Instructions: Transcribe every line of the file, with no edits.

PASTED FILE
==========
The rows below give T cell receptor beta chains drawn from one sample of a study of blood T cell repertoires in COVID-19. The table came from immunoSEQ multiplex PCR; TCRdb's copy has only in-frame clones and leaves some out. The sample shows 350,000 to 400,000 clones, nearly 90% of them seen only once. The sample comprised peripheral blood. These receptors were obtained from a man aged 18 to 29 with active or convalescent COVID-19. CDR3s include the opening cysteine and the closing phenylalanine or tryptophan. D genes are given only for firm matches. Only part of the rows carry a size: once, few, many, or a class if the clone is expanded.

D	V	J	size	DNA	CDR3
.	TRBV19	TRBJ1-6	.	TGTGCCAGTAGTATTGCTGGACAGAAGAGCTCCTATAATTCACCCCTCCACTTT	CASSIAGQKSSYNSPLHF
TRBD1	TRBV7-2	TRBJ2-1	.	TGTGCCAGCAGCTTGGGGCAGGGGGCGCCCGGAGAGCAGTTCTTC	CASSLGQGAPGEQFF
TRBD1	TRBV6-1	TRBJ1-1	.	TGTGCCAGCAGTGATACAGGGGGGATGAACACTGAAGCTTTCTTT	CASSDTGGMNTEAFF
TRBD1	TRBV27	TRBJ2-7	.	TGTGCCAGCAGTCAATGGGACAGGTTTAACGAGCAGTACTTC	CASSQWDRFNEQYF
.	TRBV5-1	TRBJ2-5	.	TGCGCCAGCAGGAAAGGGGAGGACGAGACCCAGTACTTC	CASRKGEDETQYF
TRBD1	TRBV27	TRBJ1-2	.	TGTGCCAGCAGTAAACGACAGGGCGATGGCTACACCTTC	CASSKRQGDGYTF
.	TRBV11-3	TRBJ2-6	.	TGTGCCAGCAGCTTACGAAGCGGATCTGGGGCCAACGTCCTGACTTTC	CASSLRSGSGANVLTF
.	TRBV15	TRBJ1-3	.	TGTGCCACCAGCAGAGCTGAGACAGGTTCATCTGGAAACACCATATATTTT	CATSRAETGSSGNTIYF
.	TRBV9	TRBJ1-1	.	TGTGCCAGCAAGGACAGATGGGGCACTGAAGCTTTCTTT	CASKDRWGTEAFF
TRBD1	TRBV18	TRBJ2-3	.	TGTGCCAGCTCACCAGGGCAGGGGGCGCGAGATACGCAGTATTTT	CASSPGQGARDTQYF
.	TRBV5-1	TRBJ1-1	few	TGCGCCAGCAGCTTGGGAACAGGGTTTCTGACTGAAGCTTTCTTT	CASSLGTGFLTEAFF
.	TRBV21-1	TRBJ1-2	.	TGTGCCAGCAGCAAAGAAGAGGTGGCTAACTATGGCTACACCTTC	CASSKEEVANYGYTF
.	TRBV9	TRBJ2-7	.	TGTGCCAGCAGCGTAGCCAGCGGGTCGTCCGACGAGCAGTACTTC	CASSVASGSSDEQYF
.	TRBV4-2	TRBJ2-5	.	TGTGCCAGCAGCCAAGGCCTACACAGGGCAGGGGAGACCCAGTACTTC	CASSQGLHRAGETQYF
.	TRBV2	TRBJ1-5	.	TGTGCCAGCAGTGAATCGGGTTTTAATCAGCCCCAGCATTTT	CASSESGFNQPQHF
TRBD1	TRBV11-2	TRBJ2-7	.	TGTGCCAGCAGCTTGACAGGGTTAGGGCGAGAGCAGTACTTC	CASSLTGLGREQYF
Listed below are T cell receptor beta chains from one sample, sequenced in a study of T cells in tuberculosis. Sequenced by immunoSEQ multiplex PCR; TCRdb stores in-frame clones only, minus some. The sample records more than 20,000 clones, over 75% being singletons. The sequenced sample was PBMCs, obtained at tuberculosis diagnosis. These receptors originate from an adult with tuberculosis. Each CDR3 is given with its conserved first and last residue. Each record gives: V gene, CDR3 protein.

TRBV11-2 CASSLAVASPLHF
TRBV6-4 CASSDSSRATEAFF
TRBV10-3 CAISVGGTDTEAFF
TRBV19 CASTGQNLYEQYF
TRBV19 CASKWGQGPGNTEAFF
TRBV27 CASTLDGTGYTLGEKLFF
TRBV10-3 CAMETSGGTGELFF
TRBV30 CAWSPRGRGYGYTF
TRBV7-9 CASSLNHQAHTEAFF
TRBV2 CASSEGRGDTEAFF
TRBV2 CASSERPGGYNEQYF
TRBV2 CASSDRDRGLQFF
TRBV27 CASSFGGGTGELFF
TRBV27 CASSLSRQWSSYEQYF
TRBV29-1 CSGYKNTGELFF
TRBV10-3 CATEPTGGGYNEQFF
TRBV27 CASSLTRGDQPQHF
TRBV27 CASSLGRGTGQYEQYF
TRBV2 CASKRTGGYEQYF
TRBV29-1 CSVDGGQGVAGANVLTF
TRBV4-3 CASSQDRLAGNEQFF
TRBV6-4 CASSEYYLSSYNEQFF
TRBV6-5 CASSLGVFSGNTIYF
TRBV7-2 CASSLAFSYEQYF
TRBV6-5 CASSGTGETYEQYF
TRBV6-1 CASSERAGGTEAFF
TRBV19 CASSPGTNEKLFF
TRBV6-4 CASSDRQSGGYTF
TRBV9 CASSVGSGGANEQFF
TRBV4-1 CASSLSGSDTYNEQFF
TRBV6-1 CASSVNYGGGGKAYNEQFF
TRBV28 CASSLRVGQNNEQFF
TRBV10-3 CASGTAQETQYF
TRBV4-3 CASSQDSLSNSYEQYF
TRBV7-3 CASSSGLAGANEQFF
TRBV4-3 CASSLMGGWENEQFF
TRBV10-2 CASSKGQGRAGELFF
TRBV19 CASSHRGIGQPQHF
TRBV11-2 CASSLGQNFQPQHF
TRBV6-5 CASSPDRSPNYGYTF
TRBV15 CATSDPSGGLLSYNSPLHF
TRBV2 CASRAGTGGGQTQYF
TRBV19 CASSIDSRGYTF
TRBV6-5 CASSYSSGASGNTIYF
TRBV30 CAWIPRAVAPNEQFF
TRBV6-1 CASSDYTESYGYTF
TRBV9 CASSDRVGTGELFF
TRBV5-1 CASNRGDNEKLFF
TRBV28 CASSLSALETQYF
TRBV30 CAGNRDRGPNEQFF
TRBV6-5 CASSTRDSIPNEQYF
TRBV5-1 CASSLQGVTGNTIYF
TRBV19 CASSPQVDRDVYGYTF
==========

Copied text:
The rows below give T cell receptor beta chains drawn from one sample of a study of blood T cell repertoires in COVID-19. The table came from immunoSEQ multiplex PCR; TCRdb's copy has only in-frame clones and leaves some out. The sample shows 350,000 to 400,000 clones, nearly 90% of them seen only once. The sample comprised peripheral blood. These receptors were obtained from a man aged 18 to 29 with active or convalescent COVID-19. CDR3s include the opening cysteine and the closing phenylalanine or tryptophan. D genes are given only for firm matches. Only part of the rows carry a size: once, few, many, or a class if the clone is expanded.

D	V	J	size	DNA	CDR3
.	TRBV19	TRBJ1-6	.	TGTGCCAGTAGTATTGCTGGACAGAAGAGCTCCTATAATTCACCCCTCCACTTT	CASSIAGQKSSYNSPLHF
TRBD1	TRBV7-2	TRBJ2-1	.	TGTGCCAGCAGCTTGGGGCAGGGGGCGCCCGGAGAGCAGTTCTTC	CASSLGQGAPGEQFF
TRBD1	TRBV6-1	TRBJ1-1	.	TGTGCCAGCAGTGATACAGGGGGGATGAACACTGAAGCTTTCTTT	CASSDTGGMNTEAFF
TRBD1	TRBV27	TRBJ2-7	.	TGTGCCAGCAGTCAATGGGACAGGTTTAACGAGCAGTACTTC	CASSQWDRFNEQYF
.	TRBV5-1	TRBJ2-5	.	TGCGCCAGCAGGAAAGGGGAGGACGAGACCCAGTACTTC	CASRKGEDETQYF
TRBD1	TRBV27	TRBJ1-2	.	TGTGCCAGCAGTAAACGACAGGGCGATGGCTACACCTTC	CASSKRQGDGYTF
.	TRBV11-3	TRBJ2-6	.	TGTGCCAGCAGCTTACGAAGCGGATCTGGGGCCAACGTCCTGACTTTC	CASSLRSGSGANVLTF
.	TRBV15	TRBJ1-3	.	TGTGCCACCAGCAGAGCTGAGACAGGTTCATCTGGAAACACCATATATTTT	CATSRAETGSSGNTIYF
.	TRBV9	TRBJ1-1	.	TGTGCCAGCAAGGACAGATGGGGCACTGAAGCTTTCTTT	CASKDRWGTEAFF
TRBD1	TRBV18	TRBJ2-3	.	TGTGCCAGCTCACCAGGGCAGGGGGCGCGAGATACGCAGTATTTT	CASSPGQGARDTQYF
.	TRBV5-1	TRBJ1-1	few	TGCGCCAGCAGCTTGGGAACAGGGTTTCTGACTGAAGCTTTCTTT	CASSLGTGFLTEAFF
.	TRBV21-1	TRBJ1-2	.	TGTGCCAGCAGCAAAGAAGAGGTGGCTAACTATGGCTACACCTTC	CASSKEEVANYGYTF
.	TRBV9	TRBJ2-7	.	TGTGCCAGCAGCGTAGCCAGCGGGTCGTCCGACGAGCAGTACTTC	CASSVASGSSDEQYF
.	TRBV4-2	TRBJ2-5	.	TGTGCCAGCAGCCAAGGCCTACACAGGGCAGGGGAGACCCAGTACTTC	CASSQGLHRAGETQYF
.	TRBV2	TRBJ1-5	.	TGTGCCAGCAGTGAATCGGGTTTTAATCAGCCCCAGCATTTT	CASSESGFNQPQHF
TRBD1	TRBV11-2	TRBJ2-7	.	TGTGCCAGCAGCTTGACAGGGTTAGGGCGAGAGCAGTACTTC	CASSLTGLGREQYF
Listed below are T cell receptor beta chains from one sample, sequenced in a study of T cells in tuberculosis. Sequenced by immunoSEQ multiplex PCR; TCRdb stores in-frame clones only, minus some. The sample records more than 20,000 clones, over 75% being singletons. The sequenced sample was PBMCs, obtained at tuberculosis diagnosis. These receptors originate from an adult with tuberculosis. Each CDR3 is given with its conserved first and last residue. Each record gives: V gene, CDR3 protein.

TRBV11-2 CASSLAVASPLHF
TRBV6-4 CASSDSSRATEAFF
TRBV10-3 CAISVGGTDTEAFF
TRBV19 CASTGQNLYEQYF
TRBV19 CASKWGQGPGNTEAFF
TRBV27 CASTLDGTGYTLGEKLFF
TRBV10-3 CAMETSGGTGELFF
TRBV30 CAWSPRGRGYGYTF
TRBV7-9 CASSLNHQAHTEAFF
TRBV2 CASSEGRGDTEAFF
TRBV2 CASSERPGGYNEQYF
TRBV2 CASSDRDRGLQFF
TRBV27 CASSFGGGTGELFF
TRBV27 CASSLSRQWSSYEQYF
TRBV29-1 CSGYKNTGELFF
TRBV10-3 CATEPTGGGYNEQFF
TRBV27 CASSLTRGDQPQHF
TRBV27 CASSLGRGTGQYEQYF
TRBV2 CASKRTGGYEQYF
TRBV29-1 CSVDGGQGVAGANVLTF
TRBV4-3 CASSQDRLAGNEQFF
TRBV6-4 CASSEYYLSSYNEQFF
TRBV6-5 CASSLGVFSGNTIYF
TRBV7-2 CASSLAFSYEQYF
TRBV6-5 CASSGTGETYEQYF
TRBV6-1 CASSERAGGTEAFF
TRBV19 CASSPGTNEKLFF
TRBV6-4 CASSDRQSGGYTF
TRBV9 CASSVGSGGANEQFF
TRBV4-1 CASSLSGSDTYNEQFF
TRBV6-1 CASSVNYGGGGKAYNEQFF
TRBV28 CASSLRVGQNNEQFF
TRBV10-3 CASGTAQETQYF
TRBV4-3 CASSQDSLSNSYEQYF
TRBV7-3 CASSSGLAGANEQFF
TRBV4-3 CASSLMGGWENEQFF
TRBV10-2 CASSKGQGRAGELFF
TRBV19 CASSHRGIGQPQHF
TRBV11-2 CASSLGQNFQPQHF
TRBV6-5 CASSPDRSPNYGYTF
TRBV15 CATSDPSGGLLSYNSPLHF
TRBV2 CASRAGTGGGQTQYF
TRBV19 CASSIDSRGYTF
TRBV6-5 CASSYSSGASGNTIYF
TRBV30 CAWIPRAVAPNEQFF
TRBV6-1 CASSDYTESYGYTF
TRBV9 CASSDRVGTGELFF
TRBV5-1 CASNRGDNEKLFF
TRBV28 CASSLSALETQYF
TRBV30 CAGNRDRGPNEQFF
TRBV6-5 CASSTRDSIPNEQYF
TRBV5-1 CASSLQGVTGNTIYF
TRBV19 CASSPQVDRDVYGYTF